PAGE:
Karviná (Czech pronunciation: [ˈkarvɪnaː] (listen); Polish: Karwina, Polish pronunciation: [karˈvina] (listen), German: Karwin) is a city in Moravian-Silesian Region of the Czech Republic, on the Olza River. It is administrative center of Karviná District. Karviná lies in the historical region of Cieszyn Silesia and is one of the most important coal mining centers in the Czech Republic. Together with neighboring towns it forms the industrial Ostrava-Karviná Coal Basin.
Town square in Karviná-Fryštát
|• Mayor||Jan Wolf (ČSSD)|
|• Total||57.49 km2 (22.20 sq mi)|
|Elevation||221 m (725 ft)|
|• Density||910/km2 (2,300/sq mi)|
|Time zone||UTC+1 (CET)|
|• Summer (DST)||UTC+2 (CEST)|
733 01 or 735 06
According to the 2001 census, it had 65,141 inhabitants, but the population dropped under 53,000 (2019). 8.5% of the population are Slovaks and 8% of the population are Poles. The Polish population has been historically declining. In the past the town had a significant German community. There is also a growing Romani community.
Until the 19th century Karviná was a less significant village of Cieszyn Silesia, lying near the important town of Fryštát. The discovery of coal led to rapid urban development in Karviná and surrounding villages, and railways were soon built. After the split of Cieszyn Silesia in 1920 it became a part of Czechoslovakia as a main mining center in the country. In 1923 it gained city rights. In October 1938 was annexed by Poland, together with the entire region known as Zaolzie, and during World War II was a part of Nazi Germany. After the war it again became a part of Czechoslovakia. In 1948 Karviná, Fryštát, and the surrounding villages of Darkov, Ráj, and Staré Město were merged into one city named Karviná. The coat of arms of Fryštát was chosen as the coat of arms of Karviná and Fryštát became the historical center of this industrial city.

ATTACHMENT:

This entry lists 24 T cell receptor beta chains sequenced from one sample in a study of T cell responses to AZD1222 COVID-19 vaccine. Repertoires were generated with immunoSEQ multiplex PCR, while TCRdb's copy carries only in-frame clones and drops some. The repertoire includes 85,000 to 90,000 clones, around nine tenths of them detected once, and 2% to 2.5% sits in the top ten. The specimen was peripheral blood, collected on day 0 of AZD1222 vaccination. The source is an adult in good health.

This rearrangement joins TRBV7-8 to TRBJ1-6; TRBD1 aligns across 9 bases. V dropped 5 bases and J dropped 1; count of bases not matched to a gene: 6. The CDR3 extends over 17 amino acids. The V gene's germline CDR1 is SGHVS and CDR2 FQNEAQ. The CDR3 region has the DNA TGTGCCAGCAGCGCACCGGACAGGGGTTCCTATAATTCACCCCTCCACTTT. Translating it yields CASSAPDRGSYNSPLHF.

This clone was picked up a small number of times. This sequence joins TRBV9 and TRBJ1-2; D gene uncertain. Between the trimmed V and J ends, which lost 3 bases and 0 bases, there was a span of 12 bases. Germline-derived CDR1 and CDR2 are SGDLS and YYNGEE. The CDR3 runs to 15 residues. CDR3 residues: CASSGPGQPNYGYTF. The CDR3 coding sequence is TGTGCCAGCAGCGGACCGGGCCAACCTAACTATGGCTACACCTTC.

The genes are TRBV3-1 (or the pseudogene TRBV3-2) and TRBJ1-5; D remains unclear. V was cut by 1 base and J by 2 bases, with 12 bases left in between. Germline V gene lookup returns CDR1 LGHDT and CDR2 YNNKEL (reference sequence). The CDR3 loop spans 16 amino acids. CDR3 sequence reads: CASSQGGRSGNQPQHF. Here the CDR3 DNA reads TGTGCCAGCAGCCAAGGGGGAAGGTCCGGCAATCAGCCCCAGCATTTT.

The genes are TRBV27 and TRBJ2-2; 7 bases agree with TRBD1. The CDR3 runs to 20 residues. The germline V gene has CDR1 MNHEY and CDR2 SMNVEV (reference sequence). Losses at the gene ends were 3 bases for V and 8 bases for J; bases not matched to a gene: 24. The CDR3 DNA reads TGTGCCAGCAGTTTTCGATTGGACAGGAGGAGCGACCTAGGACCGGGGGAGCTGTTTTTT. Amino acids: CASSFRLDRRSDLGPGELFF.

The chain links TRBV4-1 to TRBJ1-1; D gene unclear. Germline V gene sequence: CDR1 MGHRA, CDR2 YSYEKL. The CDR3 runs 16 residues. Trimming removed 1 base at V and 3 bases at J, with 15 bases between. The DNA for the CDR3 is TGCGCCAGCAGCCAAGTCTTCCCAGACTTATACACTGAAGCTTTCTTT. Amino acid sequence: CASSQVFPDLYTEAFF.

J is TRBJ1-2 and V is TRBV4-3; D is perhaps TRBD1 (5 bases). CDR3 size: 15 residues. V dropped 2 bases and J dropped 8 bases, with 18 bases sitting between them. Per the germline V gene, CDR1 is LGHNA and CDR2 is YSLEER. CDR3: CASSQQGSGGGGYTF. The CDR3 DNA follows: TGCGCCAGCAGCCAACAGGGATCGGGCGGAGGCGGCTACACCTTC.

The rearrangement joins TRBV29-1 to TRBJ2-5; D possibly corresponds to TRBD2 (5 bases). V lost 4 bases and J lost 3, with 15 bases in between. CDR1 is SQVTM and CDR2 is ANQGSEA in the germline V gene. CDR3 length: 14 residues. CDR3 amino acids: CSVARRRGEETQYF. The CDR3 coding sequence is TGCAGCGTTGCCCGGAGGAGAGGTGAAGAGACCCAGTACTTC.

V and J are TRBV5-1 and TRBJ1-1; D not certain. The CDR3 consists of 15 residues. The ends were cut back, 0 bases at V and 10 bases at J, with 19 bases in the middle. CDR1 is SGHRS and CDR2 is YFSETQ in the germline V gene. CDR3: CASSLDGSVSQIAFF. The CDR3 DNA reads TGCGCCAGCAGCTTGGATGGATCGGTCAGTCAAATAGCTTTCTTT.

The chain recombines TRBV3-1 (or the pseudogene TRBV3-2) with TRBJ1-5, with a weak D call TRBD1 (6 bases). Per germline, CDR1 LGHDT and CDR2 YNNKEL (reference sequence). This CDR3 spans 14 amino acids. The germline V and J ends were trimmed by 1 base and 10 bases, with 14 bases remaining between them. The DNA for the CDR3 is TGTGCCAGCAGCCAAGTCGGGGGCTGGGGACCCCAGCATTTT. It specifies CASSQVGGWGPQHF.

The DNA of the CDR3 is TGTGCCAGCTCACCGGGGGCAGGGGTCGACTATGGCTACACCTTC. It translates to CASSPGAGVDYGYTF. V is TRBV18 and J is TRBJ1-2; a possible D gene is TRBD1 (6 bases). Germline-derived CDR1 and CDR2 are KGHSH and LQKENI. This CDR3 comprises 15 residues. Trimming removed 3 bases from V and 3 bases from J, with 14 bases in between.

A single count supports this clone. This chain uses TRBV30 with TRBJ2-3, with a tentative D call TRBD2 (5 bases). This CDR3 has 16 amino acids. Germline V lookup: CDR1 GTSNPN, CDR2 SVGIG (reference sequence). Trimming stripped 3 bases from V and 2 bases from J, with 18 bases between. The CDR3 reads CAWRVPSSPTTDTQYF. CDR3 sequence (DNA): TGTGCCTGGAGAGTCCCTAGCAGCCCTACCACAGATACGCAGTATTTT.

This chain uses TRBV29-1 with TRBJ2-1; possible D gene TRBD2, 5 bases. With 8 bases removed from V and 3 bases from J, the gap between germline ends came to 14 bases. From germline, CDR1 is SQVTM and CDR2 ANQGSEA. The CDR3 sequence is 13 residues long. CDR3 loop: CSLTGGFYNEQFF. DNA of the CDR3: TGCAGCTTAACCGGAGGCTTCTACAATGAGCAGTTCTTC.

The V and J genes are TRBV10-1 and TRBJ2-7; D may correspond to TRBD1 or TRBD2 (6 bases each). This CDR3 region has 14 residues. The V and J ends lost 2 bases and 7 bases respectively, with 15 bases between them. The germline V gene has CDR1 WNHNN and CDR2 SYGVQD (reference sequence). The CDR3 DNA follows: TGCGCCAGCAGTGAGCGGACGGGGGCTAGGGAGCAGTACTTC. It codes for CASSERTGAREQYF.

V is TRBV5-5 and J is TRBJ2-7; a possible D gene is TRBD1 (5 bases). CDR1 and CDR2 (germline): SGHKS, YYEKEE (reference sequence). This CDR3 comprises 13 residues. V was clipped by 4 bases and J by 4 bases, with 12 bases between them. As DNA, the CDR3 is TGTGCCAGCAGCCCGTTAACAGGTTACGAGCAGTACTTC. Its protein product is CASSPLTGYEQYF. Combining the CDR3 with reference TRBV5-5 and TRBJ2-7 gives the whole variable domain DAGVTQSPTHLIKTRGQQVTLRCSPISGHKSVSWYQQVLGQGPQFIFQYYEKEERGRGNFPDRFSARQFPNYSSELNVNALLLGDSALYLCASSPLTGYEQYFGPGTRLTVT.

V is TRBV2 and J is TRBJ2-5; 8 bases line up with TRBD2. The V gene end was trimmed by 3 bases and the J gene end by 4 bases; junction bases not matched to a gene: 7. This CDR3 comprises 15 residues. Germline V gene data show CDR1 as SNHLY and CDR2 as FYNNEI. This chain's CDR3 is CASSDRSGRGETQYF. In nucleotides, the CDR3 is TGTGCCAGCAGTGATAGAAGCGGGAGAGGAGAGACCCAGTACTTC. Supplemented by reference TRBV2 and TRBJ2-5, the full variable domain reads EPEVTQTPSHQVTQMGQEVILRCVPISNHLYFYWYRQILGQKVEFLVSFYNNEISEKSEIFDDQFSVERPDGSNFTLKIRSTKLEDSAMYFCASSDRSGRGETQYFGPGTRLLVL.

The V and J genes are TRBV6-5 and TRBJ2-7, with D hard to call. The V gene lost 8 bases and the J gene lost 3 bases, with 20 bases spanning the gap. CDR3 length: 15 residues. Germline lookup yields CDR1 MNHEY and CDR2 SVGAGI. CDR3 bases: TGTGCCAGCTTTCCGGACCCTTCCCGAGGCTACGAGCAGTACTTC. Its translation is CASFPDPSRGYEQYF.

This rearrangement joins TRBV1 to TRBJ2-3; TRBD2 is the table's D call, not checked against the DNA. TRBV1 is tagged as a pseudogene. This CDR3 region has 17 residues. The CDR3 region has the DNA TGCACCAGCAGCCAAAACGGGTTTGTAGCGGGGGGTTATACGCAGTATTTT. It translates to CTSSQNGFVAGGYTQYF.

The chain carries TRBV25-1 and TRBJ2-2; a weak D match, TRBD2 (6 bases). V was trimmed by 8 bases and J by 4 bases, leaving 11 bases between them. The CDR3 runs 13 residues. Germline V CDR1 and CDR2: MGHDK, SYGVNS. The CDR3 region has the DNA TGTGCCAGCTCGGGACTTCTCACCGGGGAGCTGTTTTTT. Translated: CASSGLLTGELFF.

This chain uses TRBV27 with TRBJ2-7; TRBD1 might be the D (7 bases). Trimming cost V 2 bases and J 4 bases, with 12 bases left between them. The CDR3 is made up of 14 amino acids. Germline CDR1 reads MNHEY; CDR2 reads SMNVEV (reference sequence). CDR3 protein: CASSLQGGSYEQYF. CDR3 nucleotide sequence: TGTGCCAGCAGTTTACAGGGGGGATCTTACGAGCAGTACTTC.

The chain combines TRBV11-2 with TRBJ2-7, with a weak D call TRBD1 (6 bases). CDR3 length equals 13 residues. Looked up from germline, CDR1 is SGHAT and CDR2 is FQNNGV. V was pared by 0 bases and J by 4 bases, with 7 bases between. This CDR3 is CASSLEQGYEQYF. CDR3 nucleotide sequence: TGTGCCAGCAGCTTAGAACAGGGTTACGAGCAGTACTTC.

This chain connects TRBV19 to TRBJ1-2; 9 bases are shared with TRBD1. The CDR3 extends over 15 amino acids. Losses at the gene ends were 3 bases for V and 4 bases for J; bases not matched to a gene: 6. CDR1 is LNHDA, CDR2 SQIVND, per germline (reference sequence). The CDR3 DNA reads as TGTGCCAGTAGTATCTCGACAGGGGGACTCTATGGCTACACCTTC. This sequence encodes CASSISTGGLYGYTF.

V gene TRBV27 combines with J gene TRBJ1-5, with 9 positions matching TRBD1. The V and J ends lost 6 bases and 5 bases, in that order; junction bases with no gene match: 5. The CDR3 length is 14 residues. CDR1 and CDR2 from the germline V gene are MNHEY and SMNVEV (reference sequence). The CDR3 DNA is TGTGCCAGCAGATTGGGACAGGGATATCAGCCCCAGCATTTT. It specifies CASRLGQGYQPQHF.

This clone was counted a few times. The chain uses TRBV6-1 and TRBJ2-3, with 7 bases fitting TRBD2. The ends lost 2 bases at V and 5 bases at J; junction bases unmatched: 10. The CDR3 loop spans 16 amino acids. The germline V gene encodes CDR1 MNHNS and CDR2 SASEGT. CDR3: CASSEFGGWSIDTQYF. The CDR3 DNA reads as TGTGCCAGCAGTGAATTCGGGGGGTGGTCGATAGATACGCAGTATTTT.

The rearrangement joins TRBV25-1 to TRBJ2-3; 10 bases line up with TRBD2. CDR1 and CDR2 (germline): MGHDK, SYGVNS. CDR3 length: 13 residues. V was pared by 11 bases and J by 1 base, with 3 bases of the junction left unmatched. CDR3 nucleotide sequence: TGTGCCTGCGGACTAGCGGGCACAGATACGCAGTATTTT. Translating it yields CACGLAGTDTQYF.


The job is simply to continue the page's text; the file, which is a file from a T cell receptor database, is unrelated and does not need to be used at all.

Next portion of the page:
The period after World War II is characterized by the economic orientation on heavy industry. Currently the city is still reliant on dense heavy industry but is slowly restructuring its influence by developing other economic activities. Karviná is also the center of education in this region with its wide range of specialized secondary schools and, especially, the Faculty of Commerce and Business of the Silesian University in Opava. In 2003 Karviná became a statutory city.
Karviná is also an important cultural and educational center for the Polish minority in the Czech Republic.
Karviná, as a multi-ethnic city of Cieszyn Silesia, was a home to many football clubs established by particular ethnic groups after World War I. At that time many football clubs within the Polish, German, Czech, and Jewish communities were founded. The best known and most successful Polish club was PKS Polonia Karwina, founded in 1919. After World War II, the German and Jewish clubs were not reestablished. The Czech and Polish clubs existed until the 1950s, when as a part of a communist unification of sport in Czechoslovakia, the Czech clubs were joined to ZSJ OKD Mír Karviná and the Polish Polonia Karwina was incorporated into that club. Today, the only football club in the city is MFK Karviná, playing in the first division.
Karviná is also home to a successful handball club, HCB Karviná, which became twice Czechoslovak champions and eleven times Czech champions. Other sport clubs in the city include two ice hockey teams SK Karviná (playing in the lower division) and HC Baník Karviná (playing in the 2nd Czech league), and the athletics club, with tennis, gymnastics, and ice skating being also very popular and established sports within the region.
- Wacław Olszak (1868–1939), Polish mayor of Karviná (1929–1936)
- Emanuel Grim (1883–1950), Polish Catholic priest and writer
- Gustaw Morcinek (1891–1963), Polish writer
- Louis Kentner (1905–1987), Hungarian-British pianist
- Dana Zátopková (1922–2020), athlete
- Wilhelm Przeczek (1936–2006), Polish writer
- Eva Kurfürstová (born 1977), alpine skier
- Radek Štěpánek (born 1978), tennis player
- Petra Němcová (born 1979), model
- Jaroslav Bába (born 1984), athlete
- Denisa Rosolová (born 1986), athlete
Twin towns – sister citiesEdit
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